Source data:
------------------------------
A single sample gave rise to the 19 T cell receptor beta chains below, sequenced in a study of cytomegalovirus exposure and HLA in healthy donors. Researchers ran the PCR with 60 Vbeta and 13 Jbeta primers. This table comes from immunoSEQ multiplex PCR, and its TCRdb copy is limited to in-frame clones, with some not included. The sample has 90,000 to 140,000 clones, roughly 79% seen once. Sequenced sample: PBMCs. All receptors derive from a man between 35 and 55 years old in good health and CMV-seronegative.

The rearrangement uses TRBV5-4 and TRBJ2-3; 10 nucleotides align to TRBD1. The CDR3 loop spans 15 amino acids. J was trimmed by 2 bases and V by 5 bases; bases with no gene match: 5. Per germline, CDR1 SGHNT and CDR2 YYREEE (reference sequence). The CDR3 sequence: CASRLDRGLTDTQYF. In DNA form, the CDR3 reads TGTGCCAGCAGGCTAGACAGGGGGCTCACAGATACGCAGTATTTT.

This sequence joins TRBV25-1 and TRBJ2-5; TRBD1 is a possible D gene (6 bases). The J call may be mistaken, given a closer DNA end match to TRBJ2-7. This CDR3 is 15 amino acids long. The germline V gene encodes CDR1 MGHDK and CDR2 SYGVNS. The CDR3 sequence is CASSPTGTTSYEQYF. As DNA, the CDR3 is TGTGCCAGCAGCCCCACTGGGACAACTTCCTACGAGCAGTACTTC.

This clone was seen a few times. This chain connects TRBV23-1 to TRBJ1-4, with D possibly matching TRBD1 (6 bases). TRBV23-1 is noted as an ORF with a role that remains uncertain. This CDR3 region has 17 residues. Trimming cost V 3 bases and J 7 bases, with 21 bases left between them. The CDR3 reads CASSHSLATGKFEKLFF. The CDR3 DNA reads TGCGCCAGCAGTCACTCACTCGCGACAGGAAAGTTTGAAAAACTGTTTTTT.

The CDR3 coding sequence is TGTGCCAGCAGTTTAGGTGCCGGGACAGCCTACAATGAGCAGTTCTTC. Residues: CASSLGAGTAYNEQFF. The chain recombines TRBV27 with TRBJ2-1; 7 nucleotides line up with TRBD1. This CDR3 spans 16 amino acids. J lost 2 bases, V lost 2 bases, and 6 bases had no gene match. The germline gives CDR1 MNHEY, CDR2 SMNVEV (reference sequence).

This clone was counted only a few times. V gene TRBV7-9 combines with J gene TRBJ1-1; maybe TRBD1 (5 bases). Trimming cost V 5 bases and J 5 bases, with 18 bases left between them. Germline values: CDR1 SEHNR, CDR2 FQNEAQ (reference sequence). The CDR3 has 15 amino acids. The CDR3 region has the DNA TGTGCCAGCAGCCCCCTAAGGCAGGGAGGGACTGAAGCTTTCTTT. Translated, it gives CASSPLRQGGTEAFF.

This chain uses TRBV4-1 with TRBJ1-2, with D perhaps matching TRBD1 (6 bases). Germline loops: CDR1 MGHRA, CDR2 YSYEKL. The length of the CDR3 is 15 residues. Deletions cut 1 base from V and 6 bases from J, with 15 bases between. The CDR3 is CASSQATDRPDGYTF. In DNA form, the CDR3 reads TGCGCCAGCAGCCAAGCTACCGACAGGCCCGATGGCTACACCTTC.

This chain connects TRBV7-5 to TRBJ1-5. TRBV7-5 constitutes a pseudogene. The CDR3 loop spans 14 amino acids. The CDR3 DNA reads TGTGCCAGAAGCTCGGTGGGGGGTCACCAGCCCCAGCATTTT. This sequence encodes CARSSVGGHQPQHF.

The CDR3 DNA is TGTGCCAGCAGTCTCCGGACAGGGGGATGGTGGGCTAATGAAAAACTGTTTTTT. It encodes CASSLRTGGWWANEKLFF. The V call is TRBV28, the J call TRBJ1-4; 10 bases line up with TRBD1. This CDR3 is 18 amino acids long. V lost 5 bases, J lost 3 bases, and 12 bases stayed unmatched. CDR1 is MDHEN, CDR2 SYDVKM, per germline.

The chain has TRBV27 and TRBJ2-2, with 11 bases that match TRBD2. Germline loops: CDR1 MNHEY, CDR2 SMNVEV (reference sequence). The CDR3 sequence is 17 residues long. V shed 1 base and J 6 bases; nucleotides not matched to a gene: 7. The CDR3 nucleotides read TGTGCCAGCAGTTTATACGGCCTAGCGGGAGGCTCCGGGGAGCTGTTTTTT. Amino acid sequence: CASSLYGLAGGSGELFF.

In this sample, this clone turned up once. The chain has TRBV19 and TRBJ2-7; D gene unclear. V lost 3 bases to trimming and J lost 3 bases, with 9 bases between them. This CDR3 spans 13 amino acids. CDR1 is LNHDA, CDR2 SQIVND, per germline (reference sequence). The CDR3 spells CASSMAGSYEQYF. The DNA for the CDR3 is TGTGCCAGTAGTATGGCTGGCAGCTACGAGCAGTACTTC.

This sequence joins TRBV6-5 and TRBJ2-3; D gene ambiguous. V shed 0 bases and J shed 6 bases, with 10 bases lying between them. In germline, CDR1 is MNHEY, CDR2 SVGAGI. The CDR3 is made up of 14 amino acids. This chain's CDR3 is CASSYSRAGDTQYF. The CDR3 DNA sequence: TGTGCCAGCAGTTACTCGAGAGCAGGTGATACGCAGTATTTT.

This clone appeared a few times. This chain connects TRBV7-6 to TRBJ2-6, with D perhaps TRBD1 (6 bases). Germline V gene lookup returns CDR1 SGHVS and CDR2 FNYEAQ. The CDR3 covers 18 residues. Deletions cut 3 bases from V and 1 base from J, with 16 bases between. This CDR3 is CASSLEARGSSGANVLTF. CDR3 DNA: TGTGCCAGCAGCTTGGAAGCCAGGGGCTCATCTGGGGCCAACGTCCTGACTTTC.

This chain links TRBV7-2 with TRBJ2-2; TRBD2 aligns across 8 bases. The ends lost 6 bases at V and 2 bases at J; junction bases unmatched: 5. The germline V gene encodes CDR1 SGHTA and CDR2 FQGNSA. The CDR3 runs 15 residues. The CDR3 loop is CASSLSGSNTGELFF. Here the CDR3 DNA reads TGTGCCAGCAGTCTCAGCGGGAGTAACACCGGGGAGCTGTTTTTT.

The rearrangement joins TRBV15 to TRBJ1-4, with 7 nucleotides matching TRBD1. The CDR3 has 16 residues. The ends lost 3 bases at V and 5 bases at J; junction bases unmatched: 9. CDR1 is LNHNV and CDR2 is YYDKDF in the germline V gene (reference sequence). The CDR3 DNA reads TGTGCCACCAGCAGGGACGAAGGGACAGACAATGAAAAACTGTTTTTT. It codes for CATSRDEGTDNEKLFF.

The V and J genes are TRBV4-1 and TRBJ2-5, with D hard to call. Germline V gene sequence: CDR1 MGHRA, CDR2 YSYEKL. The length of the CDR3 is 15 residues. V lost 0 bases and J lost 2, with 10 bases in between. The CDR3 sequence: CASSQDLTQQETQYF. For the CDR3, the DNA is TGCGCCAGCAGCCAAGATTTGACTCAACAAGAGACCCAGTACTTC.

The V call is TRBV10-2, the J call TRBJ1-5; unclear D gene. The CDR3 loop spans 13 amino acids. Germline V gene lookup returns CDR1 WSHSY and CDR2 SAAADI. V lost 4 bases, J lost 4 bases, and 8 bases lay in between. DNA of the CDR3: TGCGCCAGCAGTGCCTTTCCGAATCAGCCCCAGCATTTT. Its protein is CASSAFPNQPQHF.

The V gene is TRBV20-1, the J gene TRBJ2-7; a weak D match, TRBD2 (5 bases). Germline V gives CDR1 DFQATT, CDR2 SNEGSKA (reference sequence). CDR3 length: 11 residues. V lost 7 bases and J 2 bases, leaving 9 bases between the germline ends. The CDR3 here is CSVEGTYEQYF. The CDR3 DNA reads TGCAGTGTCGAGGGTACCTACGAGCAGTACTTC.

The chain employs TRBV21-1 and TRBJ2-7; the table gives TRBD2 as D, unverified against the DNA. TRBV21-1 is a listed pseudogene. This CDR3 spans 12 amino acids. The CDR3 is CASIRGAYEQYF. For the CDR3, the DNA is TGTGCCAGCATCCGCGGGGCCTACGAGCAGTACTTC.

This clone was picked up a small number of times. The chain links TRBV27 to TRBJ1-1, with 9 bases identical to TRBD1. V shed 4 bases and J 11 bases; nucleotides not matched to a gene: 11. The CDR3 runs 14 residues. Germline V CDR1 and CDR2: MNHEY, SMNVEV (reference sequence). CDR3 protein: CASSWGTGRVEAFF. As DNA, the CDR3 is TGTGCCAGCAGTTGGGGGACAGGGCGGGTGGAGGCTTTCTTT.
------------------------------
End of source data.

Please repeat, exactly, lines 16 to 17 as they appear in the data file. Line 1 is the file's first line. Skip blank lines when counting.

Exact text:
The V and J genes are TRBV4-1 and TRBJ2-5, with D hard to call. Germline V gene sequence: CDR1 MGHRA, CDR2 YSYEKL. The length of the CDR3 is 15 residues. V lost 0 bases and J lost 2, with 10 bases in between. The CDR3 sequence: CASSQDLTQQETQYF. For the CDR3, the DNA is TGCGCCAGCAGCCAAGATTTGACTCAACAAGAGACCCAGTACTTC.

The V call is TRBV10-2, the J call TRBJ1-5; unclear D gene. The CDR3 loop spans 13 amino acids. Germline V gene lookup returns CDR1 WSHSY and CDR2 SAAADI. V lost 4 bases, J lost 4 bases, and 8 bases lay in between. DNA of the CDR3: TGCGCCAGCAGTGCCTTTCCGAATCAGCCCCAGCATTTT. Its protein is CASSAFPNQPQHF.